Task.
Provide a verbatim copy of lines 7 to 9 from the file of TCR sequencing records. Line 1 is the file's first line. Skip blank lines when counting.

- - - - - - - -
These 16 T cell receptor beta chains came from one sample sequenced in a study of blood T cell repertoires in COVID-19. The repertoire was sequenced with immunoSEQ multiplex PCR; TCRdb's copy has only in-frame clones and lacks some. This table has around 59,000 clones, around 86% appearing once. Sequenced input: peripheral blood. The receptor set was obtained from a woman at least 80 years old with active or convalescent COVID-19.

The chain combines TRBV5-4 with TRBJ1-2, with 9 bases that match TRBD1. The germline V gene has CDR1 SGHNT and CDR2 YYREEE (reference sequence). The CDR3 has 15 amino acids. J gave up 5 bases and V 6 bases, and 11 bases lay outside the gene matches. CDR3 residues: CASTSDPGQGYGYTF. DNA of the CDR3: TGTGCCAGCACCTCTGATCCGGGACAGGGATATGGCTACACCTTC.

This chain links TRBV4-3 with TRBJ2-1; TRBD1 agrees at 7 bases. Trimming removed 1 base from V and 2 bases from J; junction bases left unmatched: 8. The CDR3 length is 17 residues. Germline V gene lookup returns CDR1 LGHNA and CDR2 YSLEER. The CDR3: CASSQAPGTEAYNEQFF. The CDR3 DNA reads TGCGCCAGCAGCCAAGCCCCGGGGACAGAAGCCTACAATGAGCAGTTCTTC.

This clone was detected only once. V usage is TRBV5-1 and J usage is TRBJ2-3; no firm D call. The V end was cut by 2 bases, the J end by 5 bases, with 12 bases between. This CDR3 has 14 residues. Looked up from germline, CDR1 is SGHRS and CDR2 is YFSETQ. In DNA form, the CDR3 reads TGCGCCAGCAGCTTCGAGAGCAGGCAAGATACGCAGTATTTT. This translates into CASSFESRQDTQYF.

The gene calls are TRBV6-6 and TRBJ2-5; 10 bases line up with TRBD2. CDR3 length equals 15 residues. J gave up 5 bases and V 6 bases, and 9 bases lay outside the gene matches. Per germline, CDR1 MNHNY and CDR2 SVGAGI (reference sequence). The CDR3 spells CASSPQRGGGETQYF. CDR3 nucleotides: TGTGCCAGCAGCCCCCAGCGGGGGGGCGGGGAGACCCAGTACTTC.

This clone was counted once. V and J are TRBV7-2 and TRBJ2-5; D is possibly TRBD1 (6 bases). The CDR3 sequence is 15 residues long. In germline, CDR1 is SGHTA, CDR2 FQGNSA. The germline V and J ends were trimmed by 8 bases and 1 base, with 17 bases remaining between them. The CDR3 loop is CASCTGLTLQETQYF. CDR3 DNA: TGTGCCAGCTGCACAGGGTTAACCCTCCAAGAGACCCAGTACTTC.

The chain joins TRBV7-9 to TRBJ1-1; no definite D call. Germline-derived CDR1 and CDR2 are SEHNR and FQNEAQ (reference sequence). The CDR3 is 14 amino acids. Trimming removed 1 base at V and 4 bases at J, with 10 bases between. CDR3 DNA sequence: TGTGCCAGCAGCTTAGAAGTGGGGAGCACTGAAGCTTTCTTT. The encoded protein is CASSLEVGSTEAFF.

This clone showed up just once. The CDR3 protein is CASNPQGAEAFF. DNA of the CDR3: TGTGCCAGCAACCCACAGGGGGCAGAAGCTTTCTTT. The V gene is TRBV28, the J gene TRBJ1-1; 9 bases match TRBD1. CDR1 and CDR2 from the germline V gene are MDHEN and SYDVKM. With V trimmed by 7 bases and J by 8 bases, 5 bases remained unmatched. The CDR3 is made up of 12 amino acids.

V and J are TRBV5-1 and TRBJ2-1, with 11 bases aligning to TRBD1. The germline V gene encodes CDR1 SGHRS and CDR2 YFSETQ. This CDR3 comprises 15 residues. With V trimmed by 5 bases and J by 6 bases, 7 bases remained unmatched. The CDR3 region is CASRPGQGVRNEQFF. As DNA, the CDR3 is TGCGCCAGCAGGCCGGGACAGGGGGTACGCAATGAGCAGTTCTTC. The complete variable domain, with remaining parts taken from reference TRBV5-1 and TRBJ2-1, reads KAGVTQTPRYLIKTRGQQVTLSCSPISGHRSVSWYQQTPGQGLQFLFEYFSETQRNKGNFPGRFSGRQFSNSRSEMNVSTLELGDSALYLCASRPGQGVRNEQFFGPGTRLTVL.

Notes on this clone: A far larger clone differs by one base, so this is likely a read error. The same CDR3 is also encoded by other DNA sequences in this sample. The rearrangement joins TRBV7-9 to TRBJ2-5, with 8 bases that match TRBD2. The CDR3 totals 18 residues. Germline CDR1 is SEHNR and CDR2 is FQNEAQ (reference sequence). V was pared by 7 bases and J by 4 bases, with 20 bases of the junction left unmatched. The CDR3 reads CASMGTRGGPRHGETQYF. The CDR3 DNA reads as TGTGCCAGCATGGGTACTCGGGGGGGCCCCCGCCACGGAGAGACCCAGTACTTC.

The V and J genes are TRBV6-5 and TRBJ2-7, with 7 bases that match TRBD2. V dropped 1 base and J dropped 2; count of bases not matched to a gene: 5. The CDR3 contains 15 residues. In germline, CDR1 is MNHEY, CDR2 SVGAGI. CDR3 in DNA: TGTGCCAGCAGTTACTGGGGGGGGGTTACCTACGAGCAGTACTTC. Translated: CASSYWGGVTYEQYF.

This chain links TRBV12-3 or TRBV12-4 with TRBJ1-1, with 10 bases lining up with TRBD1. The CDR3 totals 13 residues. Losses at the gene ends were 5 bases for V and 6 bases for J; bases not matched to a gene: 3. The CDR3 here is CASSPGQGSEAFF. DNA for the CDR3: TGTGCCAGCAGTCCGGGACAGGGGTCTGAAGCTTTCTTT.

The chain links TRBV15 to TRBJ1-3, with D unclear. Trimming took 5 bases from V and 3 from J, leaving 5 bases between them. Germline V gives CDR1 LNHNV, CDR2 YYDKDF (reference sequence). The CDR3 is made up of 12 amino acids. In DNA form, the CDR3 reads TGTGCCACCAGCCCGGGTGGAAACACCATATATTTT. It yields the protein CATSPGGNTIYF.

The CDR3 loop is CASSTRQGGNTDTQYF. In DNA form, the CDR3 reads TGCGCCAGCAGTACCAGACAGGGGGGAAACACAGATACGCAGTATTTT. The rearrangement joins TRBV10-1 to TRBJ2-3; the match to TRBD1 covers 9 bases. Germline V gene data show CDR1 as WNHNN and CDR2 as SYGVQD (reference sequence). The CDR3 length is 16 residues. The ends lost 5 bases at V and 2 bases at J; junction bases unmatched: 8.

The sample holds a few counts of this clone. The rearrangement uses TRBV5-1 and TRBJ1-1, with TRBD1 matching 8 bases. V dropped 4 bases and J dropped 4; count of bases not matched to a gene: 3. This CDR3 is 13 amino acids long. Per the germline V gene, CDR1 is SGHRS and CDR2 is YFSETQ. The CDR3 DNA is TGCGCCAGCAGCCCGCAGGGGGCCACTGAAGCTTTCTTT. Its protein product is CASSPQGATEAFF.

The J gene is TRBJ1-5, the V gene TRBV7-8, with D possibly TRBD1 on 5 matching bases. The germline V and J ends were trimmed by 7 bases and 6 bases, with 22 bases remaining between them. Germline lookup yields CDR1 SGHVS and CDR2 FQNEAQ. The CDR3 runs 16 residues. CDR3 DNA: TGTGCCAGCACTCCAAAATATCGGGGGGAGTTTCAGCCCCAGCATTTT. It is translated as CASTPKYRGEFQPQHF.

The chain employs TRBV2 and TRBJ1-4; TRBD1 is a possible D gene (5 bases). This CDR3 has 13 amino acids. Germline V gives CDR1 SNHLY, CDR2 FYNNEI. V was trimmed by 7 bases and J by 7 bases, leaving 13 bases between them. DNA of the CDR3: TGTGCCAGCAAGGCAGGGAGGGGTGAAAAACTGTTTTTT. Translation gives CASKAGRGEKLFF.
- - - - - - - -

The chain joins TRBV7-9 to TRBJ1-1; no definite D call. Germline-derived CDR1 and CDR2 are SEHNR and FQNEAQ (reference sequence). The CDR3 is 14 amino acids. Trimming removed 1 base at V and 4 bases at J, with 10 bases between. CDR3 DNA sequence: TGTGCCAGCAGCTTAGAAGTGGGGAGCACTGAAGCTTTCTTT. The encoded protein is CASSLEVGSTEAFF.

This clone showed up just once. The CDR3 protein is CASNPQGAEAFF. DNA of the CDR3: TGTGCCAGCAACCCACAGGGGGCAGAAGCTTTCTTT. The V gene is TRBV28, the J gene TRBJ1-1; 9 bases match TRBD1. CDR1 and CDR2 from the germline V gene are MDHEN and SYDVKM. With V trimmed by 7 bases and J by 8 bases, 5 bases remained unmatched. The CDR3 is made up of 12 amino acids.

V and J are TRBV5-1 and TRBJ2-1, with 11 bases aligning to TRBD1. The germline V gene encodes CDR1 SGHRS and CDR2 YFSETQ. This CDR3 comprises 15 residues. With V trimmed by 5 bases and J by 6 bases, 7 bases remained unmatched. The CDR3 region is CASRPGQGVRNEQFF. As DNA, the CDR3 is TGCGCCAGCAGGCCGGGACAGGGGGTACGCAATGAGCAGTTCTTC. The complete variable domain, with remaining parts taken from reference TRBV5-1 and TRBJ2-1, reads KAGVTQTPRYLIKTRGQQVTLSCSPISGHRSVSWYQQTPGQGLQFLFEYFSETQRNKGNFPGRFSGRQFSNSRSEMNVSTLELGDSALYLCASRPGQGVRNEQFFGPGTRLTVL.